But that's not today. The US is not in a debt crisis like Greece.

Stock markets across the globe have been in decline due to the problems in Europe and worries that US is going to slip back into recession. Recent economic data has been soft and there is no sign that the US ever entered a sustainable economic recovery. The bailout and stimulus policies started under Bush and taken to new extreme by Obama have failed to put the economy on the proper footing.

When stock markets go through corrections those corrections come to an end in a final wave of selling panic and psychological capitulation. We saw pure selling panic on Thursday as not only were the market averages down big, but the ratio of sell to buy orders on the NYSE and Nasdaq reached 9:1, the put call/ratio jumped above 1, and the VIX managed to rise above 35.

That action is what you normally see in a correction like this at a bottom or at the start of a bottoming process.

Going into Friday I was thinking the latter was what we about to see - and a bottoming process in this type of price formation would mean you'd get back and forth action for a few days and then a turn higher and rally in the markets. The back and forth moves fool shorts and longs who are looking at the intraday gyrations to make decisions, but leads to a quick base that can reverse lead to a rally.

So on Friday when the market gapped up on better than expected employment data I thought it best to stay away from the market and ignore that gap up.

Heading into this coming week the stock market was setup to put some sort of bottom and end to its current decline. The S&P news is likely to put more pressure on the markets on Monday and cause psychological angst among some, but the market should still stabilize this week and turn higher.

If we get a big gap down on Monday or see big selling in the morning it wouldn't surprise me if we don't see the market bottom before the day is over. Corrections often end with some big news event that scares everyone.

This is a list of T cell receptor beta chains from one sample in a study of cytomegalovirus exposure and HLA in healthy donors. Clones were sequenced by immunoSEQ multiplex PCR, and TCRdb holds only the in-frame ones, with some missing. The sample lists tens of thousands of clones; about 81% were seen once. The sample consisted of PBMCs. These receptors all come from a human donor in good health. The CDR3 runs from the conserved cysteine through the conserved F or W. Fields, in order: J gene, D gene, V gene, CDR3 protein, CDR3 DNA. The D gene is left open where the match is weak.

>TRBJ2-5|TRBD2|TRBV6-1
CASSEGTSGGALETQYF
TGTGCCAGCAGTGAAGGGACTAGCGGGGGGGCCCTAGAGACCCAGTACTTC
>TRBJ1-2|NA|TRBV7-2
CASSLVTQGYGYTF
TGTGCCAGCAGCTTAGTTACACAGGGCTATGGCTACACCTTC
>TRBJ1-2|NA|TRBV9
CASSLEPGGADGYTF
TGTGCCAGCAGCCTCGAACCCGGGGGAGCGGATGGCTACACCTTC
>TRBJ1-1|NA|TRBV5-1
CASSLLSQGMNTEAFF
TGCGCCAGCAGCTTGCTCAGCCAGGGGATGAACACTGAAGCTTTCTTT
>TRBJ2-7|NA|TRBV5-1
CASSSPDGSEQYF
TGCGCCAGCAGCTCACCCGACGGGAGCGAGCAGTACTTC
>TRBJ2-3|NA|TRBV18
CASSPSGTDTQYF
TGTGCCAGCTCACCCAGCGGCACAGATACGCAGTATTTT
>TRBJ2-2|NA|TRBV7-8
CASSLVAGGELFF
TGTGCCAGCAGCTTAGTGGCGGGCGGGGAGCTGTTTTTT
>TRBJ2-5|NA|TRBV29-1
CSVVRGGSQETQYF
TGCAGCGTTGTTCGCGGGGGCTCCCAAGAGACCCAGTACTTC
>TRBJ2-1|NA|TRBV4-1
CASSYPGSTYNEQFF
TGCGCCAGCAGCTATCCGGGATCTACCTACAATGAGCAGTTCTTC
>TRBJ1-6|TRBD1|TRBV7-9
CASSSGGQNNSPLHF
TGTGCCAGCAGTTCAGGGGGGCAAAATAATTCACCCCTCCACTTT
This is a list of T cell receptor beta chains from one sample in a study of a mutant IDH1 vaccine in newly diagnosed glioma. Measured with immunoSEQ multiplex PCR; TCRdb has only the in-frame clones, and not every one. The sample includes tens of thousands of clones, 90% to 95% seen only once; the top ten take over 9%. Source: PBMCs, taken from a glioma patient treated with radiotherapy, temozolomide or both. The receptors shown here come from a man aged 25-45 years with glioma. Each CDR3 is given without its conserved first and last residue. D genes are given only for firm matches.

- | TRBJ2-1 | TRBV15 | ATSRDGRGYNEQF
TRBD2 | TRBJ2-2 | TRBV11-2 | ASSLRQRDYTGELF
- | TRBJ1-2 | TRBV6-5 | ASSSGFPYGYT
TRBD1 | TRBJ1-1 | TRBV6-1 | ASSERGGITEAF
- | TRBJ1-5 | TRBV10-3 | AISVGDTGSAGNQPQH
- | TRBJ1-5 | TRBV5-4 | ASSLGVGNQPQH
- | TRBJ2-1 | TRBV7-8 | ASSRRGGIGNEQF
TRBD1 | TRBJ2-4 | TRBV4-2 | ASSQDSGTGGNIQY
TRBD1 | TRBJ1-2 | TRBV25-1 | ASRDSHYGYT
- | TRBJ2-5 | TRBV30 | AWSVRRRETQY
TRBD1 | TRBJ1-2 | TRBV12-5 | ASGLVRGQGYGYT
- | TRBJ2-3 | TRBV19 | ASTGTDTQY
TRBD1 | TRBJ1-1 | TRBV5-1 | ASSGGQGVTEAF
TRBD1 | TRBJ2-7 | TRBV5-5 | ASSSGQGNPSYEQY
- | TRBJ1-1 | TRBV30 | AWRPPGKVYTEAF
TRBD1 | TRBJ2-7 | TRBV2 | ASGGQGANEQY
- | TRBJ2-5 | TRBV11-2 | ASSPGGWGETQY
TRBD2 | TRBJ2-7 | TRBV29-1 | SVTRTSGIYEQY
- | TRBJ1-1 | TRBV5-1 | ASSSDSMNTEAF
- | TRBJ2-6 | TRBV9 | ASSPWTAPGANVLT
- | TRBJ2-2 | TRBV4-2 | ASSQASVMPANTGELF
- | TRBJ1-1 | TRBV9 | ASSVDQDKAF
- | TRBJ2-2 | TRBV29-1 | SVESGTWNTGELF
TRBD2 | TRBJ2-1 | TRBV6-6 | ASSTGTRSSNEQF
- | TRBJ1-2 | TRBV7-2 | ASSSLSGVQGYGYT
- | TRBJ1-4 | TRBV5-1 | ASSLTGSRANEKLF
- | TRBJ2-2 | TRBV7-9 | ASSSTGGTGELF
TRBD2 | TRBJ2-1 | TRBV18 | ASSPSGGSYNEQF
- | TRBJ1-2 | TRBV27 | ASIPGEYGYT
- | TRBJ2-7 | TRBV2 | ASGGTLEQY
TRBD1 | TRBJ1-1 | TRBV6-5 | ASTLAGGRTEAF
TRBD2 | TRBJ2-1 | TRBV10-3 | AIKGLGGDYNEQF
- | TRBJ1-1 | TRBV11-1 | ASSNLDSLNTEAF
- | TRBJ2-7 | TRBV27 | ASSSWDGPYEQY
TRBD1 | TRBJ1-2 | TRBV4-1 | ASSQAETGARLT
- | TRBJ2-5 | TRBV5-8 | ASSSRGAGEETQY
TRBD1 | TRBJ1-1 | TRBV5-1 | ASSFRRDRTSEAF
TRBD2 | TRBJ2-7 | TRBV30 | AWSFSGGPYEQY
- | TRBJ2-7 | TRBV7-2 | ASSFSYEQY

I even suspect that the impact on the bond market will be temporary also. The debt downgrade will be the focus this weekend and on Monday, but it will soon be old news. Once the market rallies for a few weeks all of the talk will be at more Fed money printing and the prospects of a quantitative easing three and once that rally fades the focus will be on Europe and worries about a slowing economy again.

So the debt downgrade news is simply one item in a much bigger picture.

Subscribe to my free weekly newsletter for more in depth analysis of the financial markets with a discussion of individual stock picks. To subscribe for free click here.

By Michael Swanson

Mike Swanson is the founder and chief editor of WallStreetWindow. He began investing and trading in 1997 and achieved a return in excess of 800% from 1997 to 2001. In 2002 he won second place in the 2002 Robbins Trading Contest and ran a hedge fund from 2003 to 2006 that generated a return of over 78% for its investors during that time frame. In 2005 out of 3,621 hedge funds tracked by HedgeFund.Net only 35 other funds had a better return that year. Mike holds a Masters Degree in history from the University of Virginia and has a knowledge of the history and political economy of the United States and the world financial markets. Besides writing about financial matters he is also working on a history of the state of Virginia. To subscribe to his free stock market newsletter click here .